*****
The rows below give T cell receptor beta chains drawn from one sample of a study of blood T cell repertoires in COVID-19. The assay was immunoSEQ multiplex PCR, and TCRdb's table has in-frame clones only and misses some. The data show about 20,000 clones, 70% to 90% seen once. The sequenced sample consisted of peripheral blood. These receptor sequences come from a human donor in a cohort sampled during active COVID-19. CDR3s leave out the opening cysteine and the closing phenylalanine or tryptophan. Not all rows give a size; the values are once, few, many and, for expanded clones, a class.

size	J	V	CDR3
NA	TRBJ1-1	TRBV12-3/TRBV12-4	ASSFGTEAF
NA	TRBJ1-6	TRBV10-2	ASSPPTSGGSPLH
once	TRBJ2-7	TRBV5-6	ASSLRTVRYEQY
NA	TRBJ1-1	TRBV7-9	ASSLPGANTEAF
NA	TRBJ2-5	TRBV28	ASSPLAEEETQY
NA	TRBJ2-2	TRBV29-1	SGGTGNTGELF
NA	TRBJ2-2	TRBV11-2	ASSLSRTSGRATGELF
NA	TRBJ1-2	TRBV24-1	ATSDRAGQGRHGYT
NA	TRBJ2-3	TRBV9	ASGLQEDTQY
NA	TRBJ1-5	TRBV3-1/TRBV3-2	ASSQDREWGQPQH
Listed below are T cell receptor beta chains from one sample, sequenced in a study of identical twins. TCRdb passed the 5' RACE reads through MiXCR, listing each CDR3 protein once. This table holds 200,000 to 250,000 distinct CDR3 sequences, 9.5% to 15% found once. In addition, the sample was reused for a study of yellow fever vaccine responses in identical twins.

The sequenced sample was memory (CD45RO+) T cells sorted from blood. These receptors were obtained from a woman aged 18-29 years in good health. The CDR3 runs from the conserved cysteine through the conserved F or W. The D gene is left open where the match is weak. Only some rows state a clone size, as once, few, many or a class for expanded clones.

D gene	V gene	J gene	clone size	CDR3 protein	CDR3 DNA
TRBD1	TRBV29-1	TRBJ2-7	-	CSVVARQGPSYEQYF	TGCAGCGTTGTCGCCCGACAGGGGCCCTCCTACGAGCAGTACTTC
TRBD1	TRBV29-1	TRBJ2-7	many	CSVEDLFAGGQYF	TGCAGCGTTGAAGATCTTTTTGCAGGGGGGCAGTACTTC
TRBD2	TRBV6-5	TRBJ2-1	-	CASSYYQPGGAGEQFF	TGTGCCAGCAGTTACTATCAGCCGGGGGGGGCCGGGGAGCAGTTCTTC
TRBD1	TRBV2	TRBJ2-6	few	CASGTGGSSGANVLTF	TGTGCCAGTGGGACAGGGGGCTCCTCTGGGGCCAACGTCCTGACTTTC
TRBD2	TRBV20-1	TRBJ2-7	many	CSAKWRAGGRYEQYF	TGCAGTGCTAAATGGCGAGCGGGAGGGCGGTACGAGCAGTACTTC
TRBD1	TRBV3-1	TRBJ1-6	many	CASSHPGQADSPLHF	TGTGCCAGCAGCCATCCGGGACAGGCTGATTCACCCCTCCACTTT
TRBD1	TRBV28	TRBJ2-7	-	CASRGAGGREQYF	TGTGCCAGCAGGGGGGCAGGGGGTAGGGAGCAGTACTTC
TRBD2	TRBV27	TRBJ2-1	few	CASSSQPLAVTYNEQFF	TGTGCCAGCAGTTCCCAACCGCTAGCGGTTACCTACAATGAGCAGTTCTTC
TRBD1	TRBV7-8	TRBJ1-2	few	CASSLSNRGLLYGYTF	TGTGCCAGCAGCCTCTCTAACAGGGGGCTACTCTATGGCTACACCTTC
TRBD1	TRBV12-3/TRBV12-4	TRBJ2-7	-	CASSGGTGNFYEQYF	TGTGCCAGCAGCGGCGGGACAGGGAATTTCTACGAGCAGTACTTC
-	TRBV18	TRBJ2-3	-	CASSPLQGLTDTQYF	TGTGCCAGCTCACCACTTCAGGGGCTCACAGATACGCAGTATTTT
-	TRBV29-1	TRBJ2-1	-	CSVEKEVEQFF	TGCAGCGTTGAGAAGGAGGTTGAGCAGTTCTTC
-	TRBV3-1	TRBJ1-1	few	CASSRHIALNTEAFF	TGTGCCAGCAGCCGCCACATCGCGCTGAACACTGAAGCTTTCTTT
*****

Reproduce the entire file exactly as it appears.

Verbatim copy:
The rows below give T cell receptor beta chains drawn from one sample of a study of blood T cell repertoires in COVID-19. The assay was immunoSEQ multiplex PCR, and TCRdb's table has in-frame clones only and misses some. The data show about 20,000 clones, 70% to 90% seen once. The sequenced sample consisted of peripheral blood. These receptor sequences come from a human donor in a cohort sampled during active COVID-19. CDR3s leave out the opening cysteine and the closing phenylalanine or tryptophan. Not all rows give a size; the values are once, few, many and, for expanded clones, a class.

size	J	V	CDR3
NA	TRBJ1-1	TRBV12-3/TRBV12-4	ASSFGTEAF
NA	TRBJ1-6	TRBV10-2	ASSPPTSGGSPLH
once	TRBJ2-7	TRBV5-6	ASSLRTVRYEQY
NA	TRBJ1-1	TRBV7-9	ASSLPGANTEAF
NA	TRBJ2-5	TRBV28	ASSPLAEEETQY
NA	TRBJ2-2	TRBV29-1	SGGTGNTGELF
NA	TRBJ2-2	TRBV11-2	ASSLSRTSGRATGELF
NA	TRBJ1-2	TRBV24-1	ATSDRAGQGRHGYT
NA	TRBJ2-3	TRBV9	ASGLQEDTQY
NA	TRBJ1-5	TRBV3-1/TRBV3-2	ASSQDREWGQPQH
Listed below are T cell receptor beta chains from one sample, sequenced in a study of identical twins. TCRdb passed the 5' RACE reads through MiXCR, listing each CDR3 protein once. This table holds 200,000 to 250,000 distinct CDR3 sequences, 9.5% to 15% found once. In addition, the sample was reused for a study of yellow fever vaccine responses in identical twins.

The sequenced sample was memory (CD45RO+) T cells sorted from blood. These receptors were obtained from a woman aged 18-29 years in good health. The CDR3 runs from the conserved cysteine through the conserved F or W. The D gene is left open where the match is weak. Only some rows state a clone size, as once, few, many or a class for expanded clones.

D gene	V gene	J gene	clone size	CDR3 protein	CDR3 DNA
TRBD1	TRBV29-1	TRBJ2-7	-	CSVVARQGPSYEQYF	TGCAGCGTTGTCGCCCGACAGGGGCCCTCCTACGAGCAGTACTTC
TRBD1	TRBV29-1	TRBJ2-7	many	CSVEDLFAGGQYF	TGCAGCGTTGAAGATCTTTTTGCAGGGGGGCAGTACTTC
TRBD2	TRBV6-5	TRBJ2-1	-	CASSYYQPGGAGEQFF	TGTGCCAGCAGTTACTATCAGCCGGGGGGGGCCGGGGAGCAGTTCTTC
TRBD1	TRBV2	TRBJ2-6	few	CASGTGGSSGANVLTF	TGTGCCAGTGGGACAGGGGGCTCCTCTGGGGCCAACGTCCTGACTTTC
TRBD2	TRBV20-1	TRBJ2-7	many	CSAKWRAGGRYEQYF	TGCAGTGCTAAATGGCGAGCGGGAGGGCGGTACGAGCAGTACTTC
TRBD1	TRBV3-1	TRBJ1-6	many	CASSHPGQADSPLHF	TGTGCCAGCAGCCATCCGGGACAGGCTGATTCACCCCTCCACTTT
TRBD1	TRBV28	TRBJ2-7	-	CASRGAGGREQYF	TGTGCCAGCAGGGGGGCAGGGGGTAGGGAGCAGTACTTC
TRBD2	TRBV27	TRBJ2-1	few	CASSSQPLAVTYNEQFF	TGTGCCAGCAGTTCCCAACCGCTAGCGGTTACCTACAATGAGCAGTTCTTC
TRBD1	TRBV7-8	TRBJ1-2	few	CASSLSNRGLLYGYTF	TGTGCCAGCAGCCTCTCTAACAGGGGGCTACTCTATGGCTACACCTTC
TRBD1	TRBV12-3/TRBV12-4	TRBJ2-7	-	CASSGGTGNFYEQYF	TGTGCCAGCAGCGGCGGGACAGGGAATTTCTACGAGCAGTACTTC
-	TRBV18	TRBJ2-3	-	CASSPLQGLTDTQYF	TGTGCCAGCTCACCACTTCAGGGGCTCACAGATACGCAGTATTTT
-	TRBV29-1	TRBJ2-1	-	CSVEKEVEQFF	TGCAGCGTTGAGAAGGAGGTTGAGCAGTTCTTC
-	TRBV3-1	TRBJ1-1	few	CASSRHIALNTEAFF	TGTGCCAGCAGCCGCCACATCGCGCTGAACACTGAAGCTTTCTTT